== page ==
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China's Huaneng sees power industry entering 'low-speed growth' stage

Liu Guoyue, center, executive director and president at Huaneng Power International, says China's energy market has entered a stage of "low-speed growth."

HONG KONG -- China's Huaneng Power International said Thursday it would cut back on its power production as the world's second largest economy is still plagued by a glut in its energy supplies.

     Huaneng, the Hong Kong-listed arm of state-owned power generator China Huaneng Group, expects that sluggish demand will cause its domestic power generation this year to fall 1.7% to 315 billion kilowatt-hours -- its lowest target since 2011.

     Liu Guoyue, the group's executive director and president, said China's power market has entered a stage of "low-speed growth" of 1-2% this year, but stressed that China's electricity consumption is yet to peak. "There is still much room for development when it comes to electricity consumption per capita," he told reporters on Thursday.

     Liu's remarks came as Huaneng posted better-than-expected earnings for the 12 months to December 2015, boosted by falling coal prices which have offset the impact of lower electricity tariffs in China.

     Full-year net profits climbed 27% to 13.65 billion yuan ($2.1 billion), partially lifted by a nearly 14% fall in the cost per ton of coal. Revenue was up 2.8% on the year to 128.9 billion yuan. The company is recommending a cash dividend of 0.47 yuan per share, up from 0.38 yuan in 2014.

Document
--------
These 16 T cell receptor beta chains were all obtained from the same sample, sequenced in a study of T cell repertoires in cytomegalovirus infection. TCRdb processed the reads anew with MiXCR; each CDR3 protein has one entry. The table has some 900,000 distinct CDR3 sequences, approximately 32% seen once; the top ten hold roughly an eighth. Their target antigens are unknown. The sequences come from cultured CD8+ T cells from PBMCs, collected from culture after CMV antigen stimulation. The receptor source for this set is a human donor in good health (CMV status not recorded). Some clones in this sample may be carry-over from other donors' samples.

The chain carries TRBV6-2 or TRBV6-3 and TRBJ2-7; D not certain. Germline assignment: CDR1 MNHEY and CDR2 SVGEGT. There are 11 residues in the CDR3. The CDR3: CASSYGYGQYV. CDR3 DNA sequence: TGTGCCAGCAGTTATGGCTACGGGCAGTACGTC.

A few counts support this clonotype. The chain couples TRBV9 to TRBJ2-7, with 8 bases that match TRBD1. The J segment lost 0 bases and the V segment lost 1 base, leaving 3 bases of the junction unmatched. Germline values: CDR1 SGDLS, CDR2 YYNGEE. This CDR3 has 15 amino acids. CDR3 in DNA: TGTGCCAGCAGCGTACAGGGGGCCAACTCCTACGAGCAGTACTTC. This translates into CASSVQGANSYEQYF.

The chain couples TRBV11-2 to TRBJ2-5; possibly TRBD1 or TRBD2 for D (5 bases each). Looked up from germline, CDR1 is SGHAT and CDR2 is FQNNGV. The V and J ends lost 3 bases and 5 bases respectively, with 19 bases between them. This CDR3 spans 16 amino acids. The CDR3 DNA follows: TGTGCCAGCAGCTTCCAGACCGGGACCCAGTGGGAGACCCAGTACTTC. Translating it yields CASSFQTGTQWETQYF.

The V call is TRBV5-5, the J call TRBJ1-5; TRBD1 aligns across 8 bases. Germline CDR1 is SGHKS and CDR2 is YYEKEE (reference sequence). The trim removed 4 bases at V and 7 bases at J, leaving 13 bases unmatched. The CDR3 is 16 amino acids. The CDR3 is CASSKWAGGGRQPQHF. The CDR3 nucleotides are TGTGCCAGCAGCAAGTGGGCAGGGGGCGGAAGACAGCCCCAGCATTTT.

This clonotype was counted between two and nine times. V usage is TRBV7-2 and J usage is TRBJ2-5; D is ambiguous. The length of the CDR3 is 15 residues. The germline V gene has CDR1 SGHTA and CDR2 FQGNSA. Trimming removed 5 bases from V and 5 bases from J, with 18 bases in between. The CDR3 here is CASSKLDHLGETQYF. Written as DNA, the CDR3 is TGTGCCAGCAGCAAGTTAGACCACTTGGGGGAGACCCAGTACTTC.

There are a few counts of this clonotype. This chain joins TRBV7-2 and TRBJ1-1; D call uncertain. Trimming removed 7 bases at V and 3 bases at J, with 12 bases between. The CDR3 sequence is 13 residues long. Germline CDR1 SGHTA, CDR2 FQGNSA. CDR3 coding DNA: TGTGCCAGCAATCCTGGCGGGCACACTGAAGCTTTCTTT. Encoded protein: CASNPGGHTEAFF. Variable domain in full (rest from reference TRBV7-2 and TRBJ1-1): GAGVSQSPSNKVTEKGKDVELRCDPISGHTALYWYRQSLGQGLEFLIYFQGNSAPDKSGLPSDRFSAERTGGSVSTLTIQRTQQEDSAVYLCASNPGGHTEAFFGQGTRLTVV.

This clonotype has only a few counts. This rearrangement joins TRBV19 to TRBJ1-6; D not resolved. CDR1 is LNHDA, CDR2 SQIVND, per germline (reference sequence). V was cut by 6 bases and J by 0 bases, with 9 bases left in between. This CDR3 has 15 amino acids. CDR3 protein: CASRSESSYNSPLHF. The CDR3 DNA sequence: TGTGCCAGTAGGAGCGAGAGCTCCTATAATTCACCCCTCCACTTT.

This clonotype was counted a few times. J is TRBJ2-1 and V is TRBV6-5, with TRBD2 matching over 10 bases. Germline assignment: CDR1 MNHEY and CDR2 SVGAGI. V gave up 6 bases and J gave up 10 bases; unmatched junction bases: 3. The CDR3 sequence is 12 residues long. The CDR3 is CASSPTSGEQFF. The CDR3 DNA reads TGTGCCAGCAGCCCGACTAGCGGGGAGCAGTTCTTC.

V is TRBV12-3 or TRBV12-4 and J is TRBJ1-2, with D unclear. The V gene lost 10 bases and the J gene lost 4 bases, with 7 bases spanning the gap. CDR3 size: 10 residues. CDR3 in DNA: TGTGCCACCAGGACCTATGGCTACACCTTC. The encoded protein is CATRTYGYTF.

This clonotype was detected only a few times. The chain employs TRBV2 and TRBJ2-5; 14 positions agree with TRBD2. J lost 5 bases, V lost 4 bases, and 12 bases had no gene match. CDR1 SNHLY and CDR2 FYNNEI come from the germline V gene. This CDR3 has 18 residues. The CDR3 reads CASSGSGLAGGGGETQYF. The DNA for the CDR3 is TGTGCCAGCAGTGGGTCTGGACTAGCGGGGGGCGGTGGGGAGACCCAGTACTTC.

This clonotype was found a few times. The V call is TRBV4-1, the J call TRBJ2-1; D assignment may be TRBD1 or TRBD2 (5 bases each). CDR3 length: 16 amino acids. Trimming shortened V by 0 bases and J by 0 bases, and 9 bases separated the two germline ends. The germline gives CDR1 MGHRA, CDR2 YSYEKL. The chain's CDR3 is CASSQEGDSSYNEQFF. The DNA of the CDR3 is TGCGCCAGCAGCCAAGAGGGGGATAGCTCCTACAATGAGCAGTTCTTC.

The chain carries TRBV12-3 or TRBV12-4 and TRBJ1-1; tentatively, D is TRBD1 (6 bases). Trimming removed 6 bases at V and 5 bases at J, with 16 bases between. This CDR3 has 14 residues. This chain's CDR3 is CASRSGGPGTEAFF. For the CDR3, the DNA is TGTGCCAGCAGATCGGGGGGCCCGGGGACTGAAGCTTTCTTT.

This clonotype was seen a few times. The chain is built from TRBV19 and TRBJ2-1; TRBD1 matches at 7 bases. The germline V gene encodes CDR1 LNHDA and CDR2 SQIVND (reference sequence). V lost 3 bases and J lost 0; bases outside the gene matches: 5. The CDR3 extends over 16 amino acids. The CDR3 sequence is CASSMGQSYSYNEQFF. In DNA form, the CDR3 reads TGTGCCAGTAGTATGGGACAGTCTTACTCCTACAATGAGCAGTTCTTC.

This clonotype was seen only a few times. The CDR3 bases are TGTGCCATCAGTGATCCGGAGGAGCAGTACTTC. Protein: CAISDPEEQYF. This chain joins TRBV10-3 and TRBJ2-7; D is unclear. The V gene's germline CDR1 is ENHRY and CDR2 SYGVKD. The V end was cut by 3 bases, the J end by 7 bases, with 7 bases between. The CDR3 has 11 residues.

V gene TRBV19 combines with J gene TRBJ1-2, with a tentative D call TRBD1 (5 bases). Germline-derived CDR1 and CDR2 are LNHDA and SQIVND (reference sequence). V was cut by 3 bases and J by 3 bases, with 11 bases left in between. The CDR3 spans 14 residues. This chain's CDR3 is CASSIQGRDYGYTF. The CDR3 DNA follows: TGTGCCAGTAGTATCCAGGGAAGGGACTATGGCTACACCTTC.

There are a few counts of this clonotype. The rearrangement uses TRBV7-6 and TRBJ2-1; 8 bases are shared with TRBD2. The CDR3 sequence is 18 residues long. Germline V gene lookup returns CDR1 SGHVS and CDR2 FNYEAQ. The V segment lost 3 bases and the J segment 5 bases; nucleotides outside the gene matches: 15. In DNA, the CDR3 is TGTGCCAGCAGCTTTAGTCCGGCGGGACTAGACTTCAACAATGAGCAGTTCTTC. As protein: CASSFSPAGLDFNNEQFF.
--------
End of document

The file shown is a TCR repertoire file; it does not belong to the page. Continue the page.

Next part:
Its Singapore unit, Tuas Power, reported a net loss of 59 million yuan, due to an ongoing electricity oversupply putting a squeeze on profit margins.

     In December, the Chinese government announced its second cut in a year to the price of on-grid electricity -- by 0.03 yuan per kwh -- in a move that tracks the downward trend in fuel prices.

     Huaneng expects fuel costs, which account for nearly 60% of the group's operating expenses, to fall by 10% this year. Asked if the group would consider a bigger shift to cleaner natural gas from coal, Liu said that would require more government subsidies owing to a "substantial price difference" between the two types of fuel.

     "We are overweight due to the company's strong power generation capacity and falling coal price," wrote JP Morgan analyst Boris Kan in a note on Mar. 22. The investment bank set a price target for the year of HK$7.5 per share, citing the industry's relatively "predictable cash flows."

     Huaneng's shares closed nearly 1% higher at HK$6.80 on Thursday, underperforming a 1.3% rise in the benchmark Hang Seng Index.

     Others are less optimistic about the industry's overall prospects. Power suppliers will face more headwinds as China seeks to introduce more competition into the sector that will ultimately lower electricity tariffs for its factories.

     Analysts at Singapore's United Overseas Bank Kay Hian believe that earnings of China's power suppliers peaked last year amid ongoing market liberalization and a "limited potential" for coal prices to fall further.

     Rival China Power International Development, the listed arm of one of China's major power generators, saw its full-year net profits jump 50% to 4.15 billion yuan last year on lower fuel costs. China Resources Power, the power asset of conglomerate China Resources, posted an 8.8% rise in net profit to HK$10.03 billion ($1.29 billion).

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